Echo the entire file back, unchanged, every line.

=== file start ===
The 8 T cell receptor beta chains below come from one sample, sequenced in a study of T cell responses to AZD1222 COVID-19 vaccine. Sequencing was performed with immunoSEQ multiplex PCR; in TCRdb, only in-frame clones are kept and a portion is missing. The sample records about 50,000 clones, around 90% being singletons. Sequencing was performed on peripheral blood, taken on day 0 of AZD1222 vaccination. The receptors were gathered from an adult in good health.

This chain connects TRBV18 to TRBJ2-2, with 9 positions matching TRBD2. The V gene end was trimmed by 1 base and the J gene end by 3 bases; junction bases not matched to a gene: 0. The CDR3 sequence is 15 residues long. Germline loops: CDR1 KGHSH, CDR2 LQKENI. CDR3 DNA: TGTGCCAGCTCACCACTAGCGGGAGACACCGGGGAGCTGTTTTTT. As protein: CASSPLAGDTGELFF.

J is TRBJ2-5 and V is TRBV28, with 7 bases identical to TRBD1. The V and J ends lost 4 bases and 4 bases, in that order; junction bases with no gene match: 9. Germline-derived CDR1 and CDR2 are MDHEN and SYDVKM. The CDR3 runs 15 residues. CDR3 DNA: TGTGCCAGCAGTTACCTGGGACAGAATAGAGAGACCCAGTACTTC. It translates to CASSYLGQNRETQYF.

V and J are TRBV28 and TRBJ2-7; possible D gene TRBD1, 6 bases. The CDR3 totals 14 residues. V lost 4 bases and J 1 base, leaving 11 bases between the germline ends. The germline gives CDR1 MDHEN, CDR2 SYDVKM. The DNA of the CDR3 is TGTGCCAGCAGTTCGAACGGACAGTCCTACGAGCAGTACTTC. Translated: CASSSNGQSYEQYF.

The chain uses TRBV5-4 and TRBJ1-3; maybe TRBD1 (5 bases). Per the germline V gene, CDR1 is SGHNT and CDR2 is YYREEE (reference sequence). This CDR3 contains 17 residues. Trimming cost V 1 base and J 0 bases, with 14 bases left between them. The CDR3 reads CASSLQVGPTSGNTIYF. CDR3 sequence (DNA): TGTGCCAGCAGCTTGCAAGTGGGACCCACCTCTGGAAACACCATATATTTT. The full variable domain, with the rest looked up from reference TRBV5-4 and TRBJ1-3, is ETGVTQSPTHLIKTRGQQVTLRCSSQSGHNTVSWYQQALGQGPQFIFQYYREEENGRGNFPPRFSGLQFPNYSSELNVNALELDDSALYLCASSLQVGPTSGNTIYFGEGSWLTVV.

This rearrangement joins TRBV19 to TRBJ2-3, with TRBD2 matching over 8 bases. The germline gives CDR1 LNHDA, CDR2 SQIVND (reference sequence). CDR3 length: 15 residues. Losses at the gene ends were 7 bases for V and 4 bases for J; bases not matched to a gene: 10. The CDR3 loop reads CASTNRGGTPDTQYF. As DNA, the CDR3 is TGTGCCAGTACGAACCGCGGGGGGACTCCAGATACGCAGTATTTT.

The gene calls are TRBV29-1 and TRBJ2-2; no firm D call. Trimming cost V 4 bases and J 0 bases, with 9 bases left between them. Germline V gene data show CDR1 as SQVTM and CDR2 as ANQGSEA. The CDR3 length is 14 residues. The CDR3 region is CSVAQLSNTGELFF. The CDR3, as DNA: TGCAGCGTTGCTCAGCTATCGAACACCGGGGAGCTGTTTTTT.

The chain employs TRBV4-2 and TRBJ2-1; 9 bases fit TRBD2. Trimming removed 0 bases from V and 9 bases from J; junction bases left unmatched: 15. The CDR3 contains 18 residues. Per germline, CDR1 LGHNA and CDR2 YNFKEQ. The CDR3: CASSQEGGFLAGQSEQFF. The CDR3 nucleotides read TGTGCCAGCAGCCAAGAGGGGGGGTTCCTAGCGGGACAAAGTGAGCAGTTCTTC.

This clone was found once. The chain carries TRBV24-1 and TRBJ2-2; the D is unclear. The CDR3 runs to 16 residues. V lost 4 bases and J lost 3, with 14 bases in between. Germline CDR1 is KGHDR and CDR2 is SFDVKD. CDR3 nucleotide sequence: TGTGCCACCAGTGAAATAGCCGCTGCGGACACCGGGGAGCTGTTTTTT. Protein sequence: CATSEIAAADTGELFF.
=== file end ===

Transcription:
The 8 T cell receptor beta chains below come from one sample, sequenced in a study of T cell responses to AZD1222 COVID-19 vaccine. Sequencing was performed with immunoSEQ multiplex PCR; in TCRdb, only in-frame clones are kept and a portion is missing. The sample records about 50,000 clones, around 90% being singletons. Sequencing was performed on peripheral blood, taken on day 0 of AZD1222 vaccination. The receptors were gathered from an adult in good health.

This chain connects TRBV18 to TRBJ2-2, with 9 positions matching TRBD2. The V gene end was trimmed by 1 base and the J gene end by 3 bases; junction bases not matched to a gene: 0. The CDR3 sequence is 15 residues long. Germline loops: CDR1 KGHSH, CDR2 LQKENI. CDR3 DNA: TGTGCCAGCTCACCACTAGCGGGAGACACCGGGGAGCTGTTTTTT. As protein: CASSPLAGDTGELFF.

J is TRBJ2-5 and V is TRBV28, with 7 bases identical to TRBD1. The V and J ends lost 4 bases and 4 bases, in that order; junction bases with no gene match: 9. Germline-derived CDR1 and CDR2 are MDHEN and SYDVKM. The CDR3 runs 15 residues. CDR3 DNA: TGTGCCAGCAGTTACCTGGGACAGAATAGAGAGACCCAGTACTTC. It translates to CASSYLGQNRETQYF.

V and J are TRBV28 and TRBJ2-7; possible D gene TRBD1, 6 bases. The CDR3 totals 14 residues. V lost 4 bases and J 1 base, leaving 11 bases between the germline ends. The germline gives CDR1 MDHEN, CDR2 SYDVKM. The DNA of the CDR3 is TGTGCCAGCAGTTCGAACGGACAGTCCTACGAGCAGTACTTC. Translated: CASSSNGQSYEQYF.

The chain uses TRBV5-4 and TRBJ1-3; maybe TRBD1 (5 bases). Per the germline V gene, CDR1 is SGHNT and CDR2 is YYREEE (reference sequence). This CDR3 contains 17 residues. Trimming cost V 1 base and J 0 bases, with 14 bases left between them. The CDR3 reads CASSLQVGPTSGNTIYF. CDR3 sequence (DNA): TGTGCCAGCAGCTTGCAAGTGGGACCCACCTCTGGAAACACCATATATTTT. The full variable domain, with the rest looked up from reference TRBV5-4 and TRBJ1-3, is ETGVTQSPTHLIKTRGQQVTLRCSSQSGHNTVSWYQQALGQGPQFIFQYYREEENGRGNFPPRFSGLQFPNYSSELNVNALELDDSALYLCASSLQVGPTSGNTIYFGEGSWLTVV.

This rearrangement joins TRBV19 to TRBJ2-3, with TRBD2 matching over 8 bases. The germline gives CDR1 LNHDA, CDR2 SQIVND (reference sequence). CDR3 length: 15 residues. Losses at the gene ends were 7 bases for V and 4 bases for J; bases not matched to a gene: 10. The CDR3 loop reads CASTNRGGTPDTQYF. As DNA, the CDR3 is TGTGCCAGTACGAACCGCGGGGGGACTCCAGATACGCAGTATTTT.

The gene calls are TRBV29-1 and TRBJ2-2; no firm D call. Trimming cost V 4 bases and J 0 bases, with 9 bases left between them. Germline V gene data show CDR1 as SQVTM and CDR2 as ANQGSEA. The CDR3 length is 14 residues. The CDR3 region is CSVAQLSNTGELFF. The CDR3, as DNA: TGCAGCGTTGCTCAGCTATCGAACACCGGGGAGCTGTTTTTT.

The chain employs TRBV4-2 and TRBJ2-1; 9 bases fit TRBD2. Trimming removed 0 bases from V and 9 bases from J; junction bases left unmatched: 15. The CDR3 contains 18 residues. Per germline, CDR1 LGHNA and CDR2 YNFKEQ. The CDR3: CASSQEGGFLAGQSEQFF. The CDR3 nucleotides read TGTGCCAGCAGCCAAGAGGGGGGGTTCCTAGCGGGACAAAGTGAGCAGTTCTTC.

This clone was found once. The chain carries TRBV24-1 and TRBJ2-2; the D is unclear. The CDR3 runs to 16 residues. V lost 4 bases and J lost 3, with 14 bases in between. Germline CDR1 is KGHDR and CDR2 is SFDVKD. CDR3 nucleotide sequence: TGTGCCACCAGTGAAATAGCCGCTGCGGACACCGGGGAGCTGTTTTTT. Protein sequence: CATSEIAAADTGELFF.